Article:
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Palos School Dist. 118 drills on evacuation, reunification

Palos School Dist. 118 evacuation

Kate Gibbons leads her fourth grade students along a closed portion of 104th Avenue away from Palos West School in the background as part of an emergency evacuation and reunification drill last week.
Photo by Anthony Caciopo

 

 

 

 

 

 

 

 

 

 

 

By Anthony Caciopo

Regional News Editor

Administrators and staff of School District 118 knew how to safely evacuate school buildings in case of emergency, and now they are confident in their plan of how to handle perhaps an even bigger task: the reunification of students with their parents if the school cannot be re-entered.

Last Thursday, more than 600 pre-kindergarten through 5th grade students filed out of Palos West School in Palos Park on command of an emergency tone and an announcement over the school intercom ordering them to “Evacuate the building.”

“This is the first time we’ve done this type of drill,” said Dr. Anthony Scarsella, Dist. 118 superintendent. “We’ve been preparing two years to do this drill today.”

After exiting the school, the Palos West population went to “mustering points,” as described by Justin Veihman, business manager.

There, teachers held aloft different colored cards to indicate the status of the class.

“A green card means ‘we’re good;’ a red card means ‘we’re missing’ and a yellow card means “I have an extra,’” he explained.

Accounting for all students at the mustering points went without a hitch, officials reported, and it was time for the walk to Peace Memorial Church where another mustering point had been established.

After receiving a go-ahead from Principal Jennifer Peloquin-Biel, students and all staff began an orderly procession south on 104th Avenue, which was closed by law enforcement for the drill.

Peace Memorial, at 10300 W. 131st St., was more than a quarter mile away. Palos West staff prepared the students for reunification.

Twenty parent volunteers were ready to pick up their children, but it wasn’t as easy as screeching up in the Chevy Suburban, letting the child jump in and taking off.

“We keep the students separated from their parents (initially),” said Veihman. “The parent or designated emergency contact shows up, is greeted in the parking lot, fills out a reunification card and has identification checked against the student, verifying that you’re authorized to make the pick-up.

“Then, you’ll be taken into a secure reunification room where a runner would get your student, bring the student back to you and then you’d exit back to your car,” he said.

“This is extremely thought out,” said Supt. Scarsella. “Everyone has lanyards, badges, what their role is. It’s an emotionally charged environment. Everyone is going to want to come and get their kids right away.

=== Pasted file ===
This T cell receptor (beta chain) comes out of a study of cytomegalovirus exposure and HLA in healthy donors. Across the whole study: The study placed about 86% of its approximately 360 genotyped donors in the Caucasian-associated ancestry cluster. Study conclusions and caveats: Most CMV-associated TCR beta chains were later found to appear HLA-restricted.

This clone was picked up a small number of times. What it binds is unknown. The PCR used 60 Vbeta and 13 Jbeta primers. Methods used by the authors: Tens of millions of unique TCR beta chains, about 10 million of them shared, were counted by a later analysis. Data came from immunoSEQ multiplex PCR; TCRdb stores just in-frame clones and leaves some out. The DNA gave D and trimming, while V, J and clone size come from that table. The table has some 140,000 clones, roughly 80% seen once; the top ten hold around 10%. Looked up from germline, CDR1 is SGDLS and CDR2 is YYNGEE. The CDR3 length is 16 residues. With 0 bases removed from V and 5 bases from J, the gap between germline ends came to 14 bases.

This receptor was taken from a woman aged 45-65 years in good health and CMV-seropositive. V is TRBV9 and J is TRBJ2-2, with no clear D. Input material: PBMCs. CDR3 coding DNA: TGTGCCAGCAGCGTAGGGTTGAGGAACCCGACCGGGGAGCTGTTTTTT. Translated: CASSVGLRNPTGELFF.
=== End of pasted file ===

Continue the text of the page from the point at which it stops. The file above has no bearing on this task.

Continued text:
“We want to release them as fast as possible but it’s got to be in an efficient, safe way. That’s what we’re practicing today.”

The parent volunteers were summoned to the church with a phone message blast. In case of a true emergency, said Scarsella, social media including Twitter and Facebook would be used to get messages to parents, but that’s not without its potential pitfalls.

“One of our biggest challenges when we’re working through a crisis situation is social media,” said Scasella, “trying to make sure that accurate information is getting out in a timely manner.”

And in a decidedly low-tech move, staff at the reunification point may also use paper and pen as part of their duties, if necessary.

“In a real emergency, we’re not sure if we can trust technology, so here’s a binder,” said Veihman. “What’s your name? Cross it off.”

At last Thursday’s drill, with only 20 parent volunteers picking up only 20 students from the population of 600-plus, the procedure went smoothly and all the remaining students and staff were soon on their way back to school on foot.

A fleet of district-owned buses and district-employed drivers can also be used if needed. According to administrators, 95 to 98 percent of Dist. 118 students are bused to school.

“Not many school district still have their own buses,” said Scarsella. “We would have our buses here in the event of a real emergency if we had to transport kids any further.”

The buses could also be used to block the roads outside Palos West, Palos East and Palos South, a task handled during the drill by Cook County Sheriff’s officers.

Following the drill, Scarsella had high praise for all involved.

“Our staff and our kids did a phenomenal job, even with the heat,” he said. “We plan on doing this drill at all our schools.”

Scarsella offered public thanks to Principal Peloquin-Biel as well as Assistant Principal Rose White and the parent volunteers.

“We also want to thank the first responders,” he said. “We’re very fortunate to work with some outstanding police departments: Cook County, Palos Park, Palos Heights and Palos Hills, and with Palos Fire and North Palos Fire.”

Scarsella said “We want to take as many scenarios as we can think of and practice them. If we continue to practice them, in the event of a real emergency, we’ll be ready.”

 

 

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